Bowmanville’s Soper Creek Wildlife Rescue bombarded with death threats after cancelling Winter Festival for safety concerns

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Published December 15, 2021 at 3:02 pm

“It’s so sad that this is what the world has come to,” said Soper Creek Wildlife rescue leader Stefanie MacEwan after she was bombarded by death threats for cancelling a single evening of their annual Festival of Lights over the danger posed by brutal 89 km/h winds on Saturday.

The Festival of Lights, now in its second year, is a charity tour of Christmas Light displays on the paved track of Canadian Tire Motorsport Park where participants drive by elaborate christmas light displays. The track features decked out tank, train cars, and Santa’s sleigh among many others.

Tickets cost a mere $20 dollars and all proceeds go to JumpStart Canada, The Super Sophia Project, and Rays of Sunshine Everywhere charities.

The event runs throughout this week from December 10 to 19 between 5 and 11 p.m. However, on December 11 the wind speed reached nearly 90 km/h, according to the Weather Network. Winds this high rank tenth in the 12 point Beaufort Wind Scale as Storm Winds, causing per the Government of Canada, “Trees uprooted. Considerable structural damage occurs.”

As a result of the dangers posed by the windstorm, Soper Creek cancelled five hours of a ten day event at the last minute. Soper Creek Leader Stefanie MacEwan, one of 30 wildlife rehabilitators in Ontario, announced the decision in a Facebook Live post at 3:41, about an hour and a half before the event was set to begin.

“Unfortunately we’ve had to close the festival for tonight,” she says, struggling to be heard over the roaring wind, “Although we were planning on still running it. All of our big displays are all safe and secure. There are some smaller items on our community  alley which we just can’t secure.”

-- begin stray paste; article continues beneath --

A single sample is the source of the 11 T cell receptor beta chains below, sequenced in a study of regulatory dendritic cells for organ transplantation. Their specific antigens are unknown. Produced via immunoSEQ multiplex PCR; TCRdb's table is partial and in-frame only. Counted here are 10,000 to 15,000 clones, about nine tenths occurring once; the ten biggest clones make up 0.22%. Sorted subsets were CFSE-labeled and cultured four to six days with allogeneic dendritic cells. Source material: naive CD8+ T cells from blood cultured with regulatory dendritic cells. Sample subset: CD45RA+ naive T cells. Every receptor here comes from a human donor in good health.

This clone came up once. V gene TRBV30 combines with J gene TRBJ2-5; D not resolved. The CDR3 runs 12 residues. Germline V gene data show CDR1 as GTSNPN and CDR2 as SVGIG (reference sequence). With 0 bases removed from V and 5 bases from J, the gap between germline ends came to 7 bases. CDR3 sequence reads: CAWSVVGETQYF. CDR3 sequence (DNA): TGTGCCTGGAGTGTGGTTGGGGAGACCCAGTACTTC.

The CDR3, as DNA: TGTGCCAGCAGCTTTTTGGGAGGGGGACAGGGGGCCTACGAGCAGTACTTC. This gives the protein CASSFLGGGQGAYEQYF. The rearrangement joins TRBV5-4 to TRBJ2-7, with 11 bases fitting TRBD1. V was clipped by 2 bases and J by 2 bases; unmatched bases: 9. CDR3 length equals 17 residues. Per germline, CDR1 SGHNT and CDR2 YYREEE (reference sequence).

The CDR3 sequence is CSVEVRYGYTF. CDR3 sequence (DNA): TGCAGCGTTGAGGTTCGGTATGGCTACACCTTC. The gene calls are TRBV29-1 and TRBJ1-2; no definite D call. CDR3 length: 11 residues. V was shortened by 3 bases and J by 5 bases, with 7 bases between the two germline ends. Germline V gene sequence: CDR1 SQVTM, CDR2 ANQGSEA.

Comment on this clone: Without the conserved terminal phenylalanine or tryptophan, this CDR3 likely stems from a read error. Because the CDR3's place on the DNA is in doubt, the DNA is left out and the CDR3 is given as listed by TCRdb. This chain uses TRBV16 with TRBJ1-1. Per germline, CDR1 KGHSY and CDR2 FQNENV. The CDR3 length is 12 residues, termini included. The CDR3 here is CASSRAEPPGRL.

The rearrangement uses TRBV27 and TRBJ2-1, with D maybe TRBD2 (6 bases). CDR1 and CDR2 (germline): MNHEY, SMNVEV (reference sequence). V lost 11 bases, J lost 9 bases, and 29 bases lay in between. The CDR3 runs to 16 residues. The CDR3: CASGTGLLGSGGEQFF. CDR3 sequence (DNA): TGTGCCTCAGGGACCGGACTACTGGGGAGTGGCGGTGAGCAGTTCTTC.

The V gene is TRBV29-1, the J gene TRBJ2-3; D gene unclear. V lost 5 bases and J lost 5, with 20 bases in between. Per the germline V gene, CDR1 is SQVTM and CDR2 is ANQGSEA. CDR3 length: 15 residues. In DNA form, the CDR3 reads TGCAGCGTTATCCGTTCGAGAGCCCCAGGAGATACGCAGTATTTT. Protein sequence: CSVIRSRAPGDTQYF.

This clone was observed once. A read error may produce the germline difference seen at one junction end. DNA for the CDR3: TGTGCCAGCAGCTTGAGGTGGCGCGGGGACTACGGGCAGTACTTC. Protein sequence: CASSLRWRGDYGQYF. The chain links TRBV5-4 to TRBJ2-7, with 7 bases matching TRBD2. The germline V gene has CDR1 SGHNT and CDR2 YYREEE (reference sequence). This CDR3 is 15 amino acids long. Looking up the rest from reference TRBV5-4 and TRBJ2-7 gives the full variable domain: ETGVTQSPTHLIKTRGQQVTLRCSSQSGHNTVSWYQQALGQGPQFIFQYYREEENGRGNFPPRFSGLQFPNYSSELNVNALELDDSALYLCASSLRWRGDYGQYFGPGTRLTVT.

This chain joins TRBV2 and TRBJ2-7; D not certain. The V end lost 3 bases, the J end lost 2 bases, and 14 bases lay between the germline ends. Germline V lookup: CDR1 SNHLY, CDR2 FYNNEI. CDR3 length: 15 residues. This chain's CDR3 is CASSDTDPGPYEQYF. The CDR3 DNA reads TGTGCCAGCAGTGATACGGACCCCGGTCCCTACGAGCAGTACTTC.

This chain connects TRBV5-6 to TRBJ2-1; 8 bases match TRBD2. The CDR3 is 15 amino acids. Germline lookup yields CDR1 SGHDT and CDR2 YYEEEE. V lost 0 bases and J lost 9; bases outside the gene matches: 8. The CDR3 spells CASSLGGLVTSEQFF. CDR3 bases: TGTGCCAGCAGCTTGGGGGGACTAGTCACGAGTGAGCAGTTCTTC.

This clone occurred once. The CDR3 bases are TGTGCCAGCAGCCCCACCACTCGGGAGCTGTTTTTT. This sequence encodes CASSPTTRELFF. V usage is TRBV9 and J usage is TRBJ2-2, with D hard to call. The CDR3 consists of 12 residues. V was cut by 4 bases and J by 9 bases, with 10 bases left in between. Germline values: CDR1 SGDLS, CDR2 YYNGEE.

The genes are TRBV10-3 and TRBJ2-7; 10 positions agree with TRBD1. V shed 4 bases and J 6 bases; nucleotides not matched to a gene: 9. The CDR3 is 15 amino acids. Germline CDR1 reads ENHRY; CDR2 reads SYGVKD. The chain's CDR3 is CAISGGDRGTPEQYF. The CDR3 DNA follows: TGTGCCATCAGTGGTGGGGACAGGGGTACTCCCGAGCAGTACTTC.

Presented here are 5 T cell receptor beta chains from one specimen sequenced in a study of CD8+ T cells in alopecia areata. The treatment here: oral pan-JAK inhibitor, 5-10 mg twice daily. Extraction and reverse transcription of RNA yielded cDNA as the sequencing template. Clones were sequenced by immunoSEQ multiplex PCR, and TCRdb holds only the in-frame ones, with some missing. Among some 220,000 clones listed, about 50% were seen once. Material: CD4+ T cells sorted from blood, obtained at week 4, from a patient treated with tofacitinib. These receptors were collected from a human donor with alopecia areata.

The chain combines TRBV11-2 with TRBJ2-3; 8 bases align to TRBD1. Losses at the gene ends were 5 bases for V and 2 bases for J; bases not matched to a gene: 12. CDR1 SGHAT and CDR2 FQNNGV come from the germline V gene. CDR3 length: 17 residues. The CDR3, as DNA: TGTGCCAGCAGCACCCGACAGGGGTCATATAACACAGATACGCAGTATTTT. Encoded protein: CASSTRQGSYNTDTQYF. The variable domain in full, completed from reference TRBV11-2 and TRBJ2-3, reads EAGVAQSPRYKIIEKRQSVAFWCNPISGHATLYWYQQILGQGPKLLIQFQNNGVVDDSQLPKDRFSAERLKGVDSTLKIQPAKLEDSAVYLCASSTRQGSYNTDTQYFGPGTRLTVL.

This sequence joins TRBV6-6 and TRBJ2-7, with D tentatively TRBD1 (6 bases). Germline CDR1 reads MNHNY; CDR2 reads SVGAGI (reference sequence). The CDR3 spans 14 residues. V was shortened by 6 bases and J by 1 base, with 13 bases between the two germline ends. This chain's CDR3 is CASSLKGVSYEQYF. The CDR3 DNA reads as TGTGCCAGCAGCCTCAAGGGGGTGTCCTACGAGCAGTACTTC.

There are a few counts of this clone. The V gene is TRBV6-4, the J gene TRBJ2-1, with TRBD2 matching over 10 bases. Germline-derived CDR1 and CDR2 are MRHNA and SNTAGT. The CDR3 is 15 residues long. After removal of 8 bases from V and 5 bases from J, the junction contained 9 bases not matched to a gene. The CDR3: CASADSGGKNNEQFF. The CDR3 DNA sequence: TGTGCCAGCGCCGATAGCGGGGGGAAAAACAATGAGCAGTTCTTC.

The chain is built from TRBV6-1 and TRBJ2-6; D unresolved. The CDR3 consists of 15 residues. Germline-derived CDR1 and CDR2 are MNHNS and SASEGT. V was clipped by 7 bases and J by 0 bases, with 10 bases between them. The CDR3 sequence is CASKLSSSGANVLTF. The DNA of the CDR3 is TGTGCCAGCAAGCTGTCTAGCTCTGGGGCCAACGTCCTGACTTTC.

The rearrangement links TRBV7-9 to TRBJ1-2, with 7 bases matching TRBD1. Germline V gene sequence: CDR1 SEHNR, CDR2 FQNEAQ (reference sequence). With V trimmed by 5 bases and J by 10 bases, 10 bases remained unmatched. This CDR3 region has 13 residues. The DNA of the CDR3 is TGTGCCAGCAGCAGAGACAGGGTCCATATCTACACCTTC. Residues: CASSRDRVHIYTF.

About half way through the stream, while discussing honouring the tickets bought for Saturday, the wind kicked up, rendering MacEwan inaudible.

MacEwan returns to Facebook live at quarter after 7 p.m. that evening, visibly upset. She said she wanted to discuss “the reaction” Soper Creek received.

“I understand completely that it was last minute,” she said, “We tried to see if it was something that was going to work, but our team, a team of literally five people…We made the decision at three or 3:30 after having no power from 10 o’clock in the morning until we made that post.”

She describes numerous issues from “everything going crazy” at Motorsport Park to six felled trees on the enclosures and hospital at the Wildlife centre. “I can only do as much as I can, but tonight I have received so many death threats and accusations that we’re not holding an event, that we’re disgusting human beings.”

“We were imply making the best decision we thought for everybody,” she continued acknowledging not everyone could have heard of the closure before they left for the event, “but to get the negative response we did, to the extent we were getting death threats for shutting down a festival to protect people who support us, is beyond sad. I’m speechless.”

MacEwan said she stayed at the gate to tell late-comers that event was closed until her truck door nearly tore off and all the signage of the closure blew away.

Around 10 a.m. the next morning Soper Creek posted the aftermath. Thanks to the hard work of MacEwan’s volunteer’s the Festival was back on track by the following day, despite the extensive damage caused by the winds.

The event continues until next Sunday and tickets are still on sale online though many times are sold out already. Anyone affected by the cancellation can still use their tickets.

Uttering death threats is an indictable offence. Convictions carry a maximum sentence of five years in prison.

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